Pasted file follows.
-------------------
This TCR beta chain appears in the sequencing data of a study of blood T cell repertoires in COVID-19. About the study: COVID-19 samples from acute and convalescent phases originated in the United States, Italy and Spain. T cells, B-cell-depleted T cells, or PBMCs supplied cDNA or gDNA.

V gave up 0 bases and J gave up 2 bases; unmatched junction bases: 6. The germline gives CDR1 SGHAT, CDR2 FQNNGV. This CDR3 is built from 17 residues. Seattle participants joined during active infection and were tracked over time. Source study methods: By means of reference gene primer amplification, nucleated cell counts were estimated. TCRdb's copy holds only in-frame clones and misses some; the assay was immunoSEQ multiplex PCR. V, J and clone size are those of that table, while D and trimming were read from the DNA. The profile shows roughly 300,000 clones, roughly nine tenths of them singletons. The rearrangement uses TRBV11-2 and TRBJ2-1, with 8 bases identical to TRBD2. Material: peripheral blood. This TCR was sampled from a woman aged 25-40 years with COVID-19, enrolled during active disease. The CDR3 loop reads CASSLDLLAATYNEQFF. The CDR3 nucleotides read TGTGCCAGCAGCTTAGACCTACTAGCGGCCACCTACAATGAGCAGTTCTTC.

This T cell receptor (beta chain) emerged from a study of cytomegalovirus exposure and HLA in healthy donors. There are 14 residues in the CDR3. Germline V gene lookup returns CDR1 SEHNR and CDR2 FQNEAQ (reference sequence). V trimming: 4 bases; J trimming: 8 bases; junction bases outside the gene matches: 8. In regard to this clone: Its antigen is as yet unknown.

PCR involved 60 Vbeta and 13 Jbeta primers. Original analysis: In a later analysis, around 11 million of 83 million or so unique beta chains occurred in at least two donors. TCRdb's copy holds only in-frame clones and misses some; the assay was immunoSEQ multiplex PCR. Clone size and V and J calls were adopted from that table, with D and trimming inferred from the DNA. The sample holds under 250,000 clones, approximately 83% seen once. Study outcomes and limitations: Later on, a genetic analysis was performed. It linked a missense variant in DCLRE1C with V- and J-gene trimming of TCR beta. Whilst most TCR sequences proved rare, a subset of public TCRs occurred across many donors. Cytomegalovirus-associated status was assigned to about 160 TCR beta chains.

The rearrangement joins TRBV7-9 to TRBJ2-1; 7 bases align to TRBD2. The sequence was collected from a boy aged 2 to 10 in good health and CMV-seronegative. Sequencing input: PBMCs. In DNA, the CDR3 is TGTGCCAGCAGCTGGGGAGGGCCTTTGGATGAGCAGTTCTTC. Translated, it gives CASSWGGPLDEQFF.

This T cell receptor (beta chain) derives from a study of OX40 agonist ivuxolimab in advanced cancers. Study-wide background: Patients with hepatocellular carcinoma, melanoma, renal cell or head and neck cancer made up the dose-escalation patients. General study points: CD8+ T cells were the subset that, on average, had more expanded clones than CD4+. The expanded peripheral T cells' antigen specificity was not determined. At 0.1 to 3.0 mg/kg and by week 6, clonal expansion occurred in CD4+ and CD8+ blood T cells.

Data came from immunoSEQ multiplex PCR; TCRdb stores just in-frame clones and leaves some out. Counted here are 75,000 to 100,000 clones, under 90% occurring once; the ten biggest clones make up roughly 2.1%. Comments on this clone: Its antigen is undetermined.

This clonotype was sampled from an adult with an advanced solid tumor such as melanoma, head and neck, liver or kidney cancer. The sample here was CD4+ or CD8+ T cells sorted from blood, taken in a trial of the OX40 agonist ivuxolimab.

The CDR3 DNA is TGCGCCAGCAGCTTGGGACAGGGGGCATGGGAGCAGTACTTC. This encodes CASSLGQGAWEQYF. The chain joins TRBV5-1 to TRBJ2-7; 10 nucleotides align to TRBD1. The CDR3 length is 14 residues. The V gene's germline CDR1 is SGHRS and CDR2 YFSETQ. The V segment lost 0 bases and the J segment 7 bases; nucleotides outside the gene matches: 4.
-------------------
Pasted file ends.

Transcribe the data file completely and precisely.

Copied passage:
This TCR beta chain appears in the sequencing data of a study of blood T cell repertoires in COVID-19. About the study: COVID-19 samples from acute and convalescent phases originated in the United States, Italy and Spain. T cells, B-cell-depleted T cells, or PBMCs supplied cDNA or gDNA.

V gave up 0 bases and J gave up 2 bases; unmatched junction bases: 6. The germline gives CDR1 SGHAT, CDR2 FQNNGV. This CDR3 is built from 17 residues. Seattle participants joined during active infection and were tracked over time. Source study methods: By means of reference gene primer amplification, nucleated cell counts were estimated. TCRdb's copy holds only in-frame clones and misses some; the assay was immunoSEQ multiplex PCR. V, J and clone size are those of that table, while D and trimming were read from the DNA. The profile shows roughly 300,000 clones, roughly nine tenths of them singletons. The rearrangement uses TRBV11-2 and TRBJ2-1, with 8 bases identical to TRBD2. Material: peripheral blood. This TCR was sampled from a woman aged 25-40 years with COVID-19, enrolled during active disease. The CDR3 loop reads CASSLDLLAATYNEQFF. The CDR3 nucleotides read TGTGCCAGCAGCTTAGACCTACTAGCGGCCACCTACAATGAGCAGTTCTTC.

This T cell receptor (beta chain) emerged from a study of cytomegalovirus exposure and HLA in healthy donors. There are 14 residues in the CDR3. Germline V gene lookup returns CDR1 SEHNR and CDR2 FQNEAQ (reference sequence). V trimming: 4 bases; J trimming: 8 bases; junction bases outside the gene matches: 8. In regard to this clone: Its antigen is as yet unknown.

PCR involved 60 Vbeta and 13 Jbeta primers. Original analysis: In a later analysis, around 11 million of 83 million or so unique beta chains occurred in at least two donors. TCRdb's copy holds only in-frame clones and misses some; the assay was immunoSEQ multiplex PCR. Clone size and V and J calls were adopted from that table, with D and trimming inferred from the DNA. The sample holds under 250,000 clones, approximately 83% seen once. Study outcomes and limitations: Later on, a genetic analysis was performed. It linked a missense variant in DCLRE1C with V- and J-gene trimming of TCR beta. Whilst most TCR sequences proved rare, a subset of public TCRs occurred across many donors. Cytomegalovirus-associated status was assigned to about 160 TCR beta chains.

The rearrangement joins TRBV7-9 to TRBJ2-1; 7 bases align to TRBD2. The sequence was collected from a boy aged 2 to 10 in good health and CMV-seronegative. Sequencing input: PBMCs. In DNA, the CDR3 is TGTGCCAGCAGCTGGGGAGGGCCTTTGGATGAGCAGTTCTTC. Translated, it gives CASSWGGPLDEQFF.

This T cell receptor (beta chain) derives from a study of OX40 agonist ivuxolimab in advanced cancers. Study-wide background: Patients with hepatocellular carcinoma, melanoma, renal cell or head and neck cancer made up the dose-escalation patients. General study points: CD8+ T cells were the subset that, on average, had more expanded clones than CD4+. The expanded peripheral T cells' antigen specificity was not determined. At 0.1 to 3.0 mg/kg and by week 6, clonal expansion occurred in CD4+ and CD8+ blood T cells.

Data came from immunoSEQ multiplex PCR; TCRdb stores just in-frame clones and leaves some out. Counted here are 75,000 to 100,000 clones, under 90% occurring once; the ten biggest clones make up roughly 2.1%. Comments on this clone: Its antigen is undetermined.

This clonotype was sampled from an adult with an advanced solid tumor such as melanoma, head and neck, liver or kidney cancer. The sample here was CD4+ or CD8+ T cells sorted from blood, taken in a trial of the OX40 agonist ivuxolimab.

The CDR3 DNA is TGCGCCAGCAGCTTGGGACAGGGGGCATGGGAGCAGTACTTC. This encodes CASSLGQGAWEQYF. The chain joins TRBV5-1 to TRBJ2-7; 10 nucleotides align to TRBD1. The CDR3 length is 14 residues. The V gene's germline CDR1 is SGHRS and CDR2 YFSETQ. The V segment lost 0 bases and the J segment 7 bases; nucleotides outside the gene matches: 4.